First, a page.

7 Beginner Landscape Design Tips to Make Your Garden Dreams Come True
If you've never tried your hand at designing a landscape before, you might find all the choices you can make a bit overwhelming. Which plants do you want to include, and where should they go? Should bed lines and paths curve or run in a straight line? And what about accessories such as stylish benches, eye-catching planters, and birdbaths to attract colorful wildlife? It can help to think of a space in your yard as you would a room inside your home because many of the same principles that guide your room setup inside can guide your designs outside, too. Here are seven considerations that will help get your new landscaping project off to a super start.
1. Determine Landscape Needs and Wants
Make a list of needs and wants. Do your kids need a play space? Do you want to grow vegetables? Would your family enjoy gathering on a patio? Do some very rough sketches of the yard with thoughts of where you want to place things; it's a great organizing principle for landscape design for beginners. They don't need to be master plans (they can just be ideas), according to Marianne Lipanovich, author of the Big Book of Garden Designs. Her sketch for her front yard landscape design overhaul was just a few lines and a couple of circles. You can easily play around with ideas without a lot of time and commitment.
2. Think About Location
Study the sun and wind patterns. You might want to place a patio on the west side of the house, but it will get lots of afternoon sun, which means dinnertime in August could be unpleasantly hot. And wind whistling around a corner will quickly extinguish a fire pit. Those are common mistakes in backyard landscape design for beginners. Your design should take into account what the sun and wind do at different times of the day and year.
3. Spend Time in Your Landscape
Coming to quick conclusions about your yard can lead to choices that don't work in the long term. Live with it for a while before making any changes. After spending more time outdoors, you'll start to see areas where you want to go and sit that you wouldn't have thought of at first, Lipanovich says.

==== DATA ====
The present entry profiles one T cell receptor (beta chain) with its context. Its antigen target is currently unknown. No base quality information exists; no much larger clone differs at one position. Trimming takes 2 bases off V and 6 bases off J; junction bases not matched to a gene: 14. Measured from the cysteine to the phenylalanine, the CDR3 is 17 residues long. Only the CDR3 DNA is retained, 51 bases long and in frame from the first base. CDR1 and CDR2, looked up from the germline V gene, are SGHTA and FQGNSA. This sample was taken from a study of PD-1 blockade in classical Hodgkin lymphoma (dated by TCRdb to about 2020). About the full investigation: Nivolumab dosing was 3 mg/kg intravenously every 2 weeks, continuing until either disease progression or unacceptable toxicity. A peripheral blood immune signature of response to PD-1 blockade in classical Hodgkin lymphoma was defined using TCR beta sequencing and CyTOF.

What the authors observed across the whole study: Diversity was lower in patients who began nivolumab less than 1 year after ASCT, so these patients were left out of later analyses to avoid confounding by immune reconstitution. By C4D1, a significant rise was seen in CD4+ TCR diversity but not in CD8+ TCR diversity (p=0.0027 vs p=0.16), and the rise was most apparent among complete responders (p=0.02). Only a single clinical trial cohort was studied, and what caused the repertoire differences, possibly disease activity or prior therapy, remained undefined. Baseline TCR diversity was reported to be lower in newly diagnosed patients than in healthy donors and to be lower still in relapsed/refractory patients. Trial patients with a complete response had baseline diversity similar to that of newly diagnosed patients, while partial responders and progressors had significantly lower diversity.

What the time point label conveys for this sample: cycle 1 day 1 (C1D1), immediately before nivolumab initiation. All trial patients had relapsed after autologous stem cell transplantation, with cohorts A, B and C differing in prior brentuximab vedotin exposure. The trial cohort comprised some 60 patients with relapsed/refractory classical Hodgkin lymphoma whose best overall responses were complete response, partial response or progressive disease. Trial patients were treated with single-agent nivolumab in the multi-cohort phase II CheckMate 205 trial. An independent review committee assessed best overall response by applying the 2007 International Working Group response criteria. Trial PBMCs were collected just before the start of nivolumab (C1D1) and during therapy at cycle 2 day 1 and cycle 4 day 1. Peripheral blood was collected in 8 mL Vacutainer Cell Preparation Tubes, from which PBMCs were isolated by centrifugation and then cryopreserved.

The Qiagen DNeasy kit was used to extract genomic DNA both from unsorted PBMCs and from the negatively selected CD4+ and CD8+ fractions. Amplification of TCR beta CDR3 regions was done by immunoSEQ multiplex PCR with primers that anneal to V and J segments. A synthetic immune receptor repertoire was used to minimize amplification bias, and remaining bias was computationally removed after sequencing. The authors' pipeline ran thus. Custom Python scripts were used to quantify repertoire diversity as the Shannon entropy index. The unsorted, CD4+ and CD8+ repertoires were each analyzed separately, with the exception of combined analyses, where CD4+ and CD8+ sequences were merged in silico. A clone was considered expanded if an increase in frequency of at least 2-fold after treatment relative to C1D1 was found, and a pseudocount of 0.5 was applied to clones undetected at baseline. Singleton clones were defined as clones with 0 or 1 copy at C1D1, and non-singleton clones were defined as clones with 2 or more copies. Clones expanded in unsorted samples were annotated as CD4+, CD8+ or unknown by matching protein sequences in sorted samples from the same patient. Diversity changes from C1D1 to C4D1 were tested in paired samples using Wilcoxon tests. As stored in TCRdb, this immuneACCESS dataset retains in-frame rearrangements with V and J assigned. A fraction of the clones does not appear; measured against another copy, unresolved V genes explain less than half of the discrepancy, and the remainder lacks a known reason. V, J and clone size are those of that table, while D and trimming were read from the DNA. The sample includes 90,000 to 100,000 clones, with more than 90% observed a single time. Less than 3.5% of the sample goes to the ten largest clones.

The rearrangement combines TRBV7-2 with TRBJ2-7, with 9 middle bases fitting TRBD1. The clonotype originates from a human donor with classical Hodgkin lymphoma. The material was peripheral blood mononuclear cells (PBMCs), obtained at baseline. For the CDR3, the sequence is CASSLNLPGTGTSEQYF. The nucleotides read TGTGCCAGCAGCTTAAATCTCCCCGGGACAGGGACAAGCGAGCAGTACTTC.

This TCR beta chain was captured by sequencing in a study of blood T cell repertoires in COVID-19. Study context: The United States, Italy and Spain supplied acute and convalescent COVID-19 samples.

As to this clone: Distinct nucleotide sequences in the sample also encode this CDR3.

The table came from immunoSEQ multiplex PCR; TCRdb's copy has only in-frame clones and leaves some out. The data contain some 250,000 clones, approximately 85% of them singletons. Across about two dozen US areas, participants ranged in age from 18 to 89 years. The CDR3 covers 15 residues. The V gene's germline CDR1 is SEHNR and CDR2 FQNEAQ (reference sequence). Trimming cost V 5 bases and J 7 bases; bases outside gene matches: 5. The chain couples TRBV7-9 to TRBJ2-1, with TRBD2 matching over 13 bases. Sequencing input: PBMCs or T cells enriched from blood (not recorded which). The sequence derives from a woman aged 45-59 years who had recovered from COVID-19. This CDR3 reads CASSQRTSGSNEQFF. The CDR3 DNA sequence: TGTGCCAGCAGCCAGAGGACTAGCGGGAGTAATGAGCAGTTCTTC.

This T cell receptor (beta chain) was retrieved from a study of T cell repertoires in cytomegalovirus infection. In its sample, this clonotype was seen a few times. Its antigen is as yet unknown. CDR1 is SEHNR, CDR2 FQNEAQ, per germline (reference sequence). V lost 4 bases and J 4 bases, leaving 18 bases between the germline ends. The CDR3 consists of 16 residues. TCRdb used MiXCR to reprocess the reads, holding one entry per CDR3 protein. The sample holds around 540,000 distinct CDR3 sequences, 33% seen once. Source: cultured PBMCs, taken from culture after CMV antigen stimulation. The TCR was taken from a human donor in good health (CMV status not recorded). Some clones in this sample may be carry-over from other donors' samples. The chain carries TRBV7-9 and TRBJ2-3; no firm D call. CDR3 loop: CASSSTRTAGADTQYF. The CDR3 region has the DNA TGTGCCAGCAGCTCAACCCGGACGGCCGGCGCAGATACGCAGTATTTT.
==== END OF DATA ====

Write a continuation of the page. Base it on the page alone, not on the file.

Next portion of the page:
4. Start Small
Sure, complete outdoor makeovers can happen in just three days on your favorite home and garden show, but they have a huge crew to handle the heavy lifting, which is not a situation enjoyed by most beginner home gardeners. Part of creating a landscape you'll love is slowly developing a plan and enjoying the process. From your master plan, start with a small flower bed. Go out and work on it for an hour or two when you have the time, and worry less about filling everything up right away. Lipanovich notes that when you take your time with your DIY landscape design, you're less likely to get sloppy or resort to shortcuts you'll regret later.
5. Find a Focal Point
Any good garden design has a focal point or series of focal points, and it's an easy principle to put in place. That may be a sculpture or a stunning tree or a series of shrubs. Let the design draw your eyes around the landscape, Lipanovich says.
6. Focus on Scale and Pacing
It's the trickiest principle in landscape design for beginners, but scale and pacing give your yard a pulled-together look. There will be variations in size, shape, and color, with tall plants against a building or in the back of a flowerbed, and paths that lead people through the space. Lipanovich emphasizes the importance of finding a good balance between repetition and new elements. Repetition gives a sense of cohesion, but you also don't want it to be monotonous. An occasional new element is better than having all different elements throughout.
7. Be Open to Change
Unless you're strongly devoted to something, be honest about what's working for you and what's not in your design. Even Lipanovich has found herself discovering elements she once liked that no longer reflect her style. It's okay to experiment and edit as you go.
Remember: Patience is key to landscape design for beginners. If all of that bare space is too much to look at, and the kids and dogs are tracking in mud, rely on temporary solutions, for example, plunking down some annuals, mulch, and fast-growing groundcovers, to cover an area while you're figuring out what you want. Lipanovich also recommends using annuals and small perennials around larger plants that need time to grow and fill in. You can always dig them up and move them somewhere else if you realize they're in the wrong spot later on.